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a finite field $F_{2^n}\cong F_2[x]/(f(x))$($f(x)$is irreducible polynomial with the degree of $n$), so the elements in $F_{2^n}$ can be seen a polynomial modular $f(x)$, that is :$$\{g_0(x),g_1(x),...,g_{2^n-1}(x)\}_{f(x)}$$

There is a isomorphism that $\varphi=\left\{ \begin{array}{l l} F_{2^n}\to F_2[x]/(f(x)) \\ \xi \to k(x) & \quad \text{ $\xi$ is primitive element}\end{array} \right.\ $

Because $\xi$ is primitive element in $F_{2^n}$, so $\varphi(\xi)=k(x)$ can also generate all the elements in $ F_2[x]/(f(x))$.

My question is that how to find $k(x)$, and what the structure of $k(x)$?

thanks a lot

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I don't think there's a useful, general formula for $k(x)$. People have tabulated values for various ranges of $n$. – Gerry Myerson Sep 12 '13 at 12:32
if a primitive polynomial ( degree$=n$ )is found, then it's roots are primitive elements. considering one of these roots $\xi$, $\varphi(\xi)=k(x)$, then a $k(x)$ is found. is this feasible? – Nax Sep 12 '13 at 13:30
You make it sound like $F_{2^n}$ is given as a kind of a black box. In this answer I describe a method for finding the minimal polynomial $m(x)$ of $\xi$. More often than not you would already know $m(x)$ though. Your question is equivalent to finding a zero of $m(x)$ in $F_2[x]/(f(x))$. That is a bit taxing. Examples have been handled here, but they are either small, or use an ad hoc trick. – Jyrki Lahtonen Sep 13 '13 at 3:58
@JyrkiLahtonen can i get a generator in $F_2[x]/(f(x))$ by $m(x)\pmod{f(x)}$? – Nax Sep 14 '13 at 0:44
Just to make sure: If $m(x)$ is the minimal polynomial of $\xi$, then $F_{2^n}=F_2[\xi]$ is identified with $F_2[x]/(m(x))$, and you are looking for an isomorphiam between $F_2[x]/(m(x))$ and $F_2[x]/(f(x))$. We know that one exists, but it is difficult to find an explicit one. – Jyrki Lahtonen Sep 15 '13 at 5:30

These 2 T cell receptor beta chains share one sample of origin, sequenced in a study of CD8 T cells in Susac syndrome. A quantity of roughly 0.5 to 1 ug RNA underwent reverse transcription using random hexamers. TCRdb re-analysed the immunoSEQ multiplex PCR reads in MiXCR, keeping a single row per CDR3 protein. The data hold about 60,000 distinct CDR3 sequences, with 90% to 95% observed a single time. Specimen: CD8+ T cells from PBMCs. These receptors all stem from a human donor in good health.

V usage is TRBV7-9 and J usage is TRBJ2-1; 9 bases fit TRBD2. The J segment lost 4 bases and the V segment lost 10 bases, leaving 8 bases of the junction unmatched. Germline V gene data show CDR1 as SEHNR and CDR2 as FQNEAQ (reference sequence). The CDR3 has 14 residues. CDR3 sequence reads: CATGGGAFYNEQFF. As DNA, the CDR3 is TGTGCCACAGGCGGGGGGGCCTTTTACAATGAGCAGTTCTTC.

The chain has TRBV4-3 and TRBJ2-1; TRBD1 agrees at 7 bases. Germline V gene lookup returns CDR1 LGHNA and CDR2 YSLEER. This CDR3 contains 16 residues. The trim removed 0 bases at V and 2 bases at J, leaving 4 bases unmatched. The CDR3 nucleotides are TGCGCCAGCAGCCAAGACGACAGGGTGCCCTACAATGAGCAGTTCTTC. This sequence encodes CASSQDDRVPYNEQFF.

The answer to this question depends on the representation of $\mathbb F_{2^n}$ you have in mind.

Suppose the elements of $\mathbb F_{2^n}$ just have names e.g. $a_0, a_1, \ldots, a_{2^n-1}$, without any meaning ascribed to them, and you use $2^n\times 2^n$ addition and multiplication tables for arithmetic in $\mathbb F_{2^n}$. You also have a more concrete representation of $\mathbb F_{2^n}$ as $\mathbb F_{2}[x]/(f(x))$, in which representation, addition and multiplication tables are not necessary since arithmetic on the $g_i(x)$'s is done as polynomial addition in $\mathbb F_{2}[x]$ and polynomial multiplication in $\mathbb F_{2}[x]$ followed by a residue computation modulo $f(x)$. In this case, if you know that $a_i \in \mathbb F_{2^n}$ is a zero of $f(x)$, then the desired isomorphism is

$$a_i \leftrightarrow x$$

and the images of all other $a_j$ follow from this. For example, if $a_j = (a_i)^2$ (which we need to use the tables to figure out), then

$$a_j \leftrightarrow x^2$$

and if $a_i+a_j = a_i + (a_i)^2 = a_k$, then $$a_k \leftrightarrow x + x^2$$ and so on and so forth.

But what if you do not know which of the $a_m$ are zeroes of $f(x)$? Well, the brute-force way is simply to try each $a_m$ by evaluating $f(a_m)$ (via the addition and multiplication tables) and checking if the evaluation results in $0$. A slightly more efficient way is to not bother evaluating any of $f(a_m^2)$, $f(a_m^{2^2})$, $\cdots$, $f(a_m^{2^{n-1}})$ if $f(a_m) \neq 0$ because of $a_m$ is not a zero of $f(x)$, then its conjugates cannot be zeroes of $f(x)$ either.

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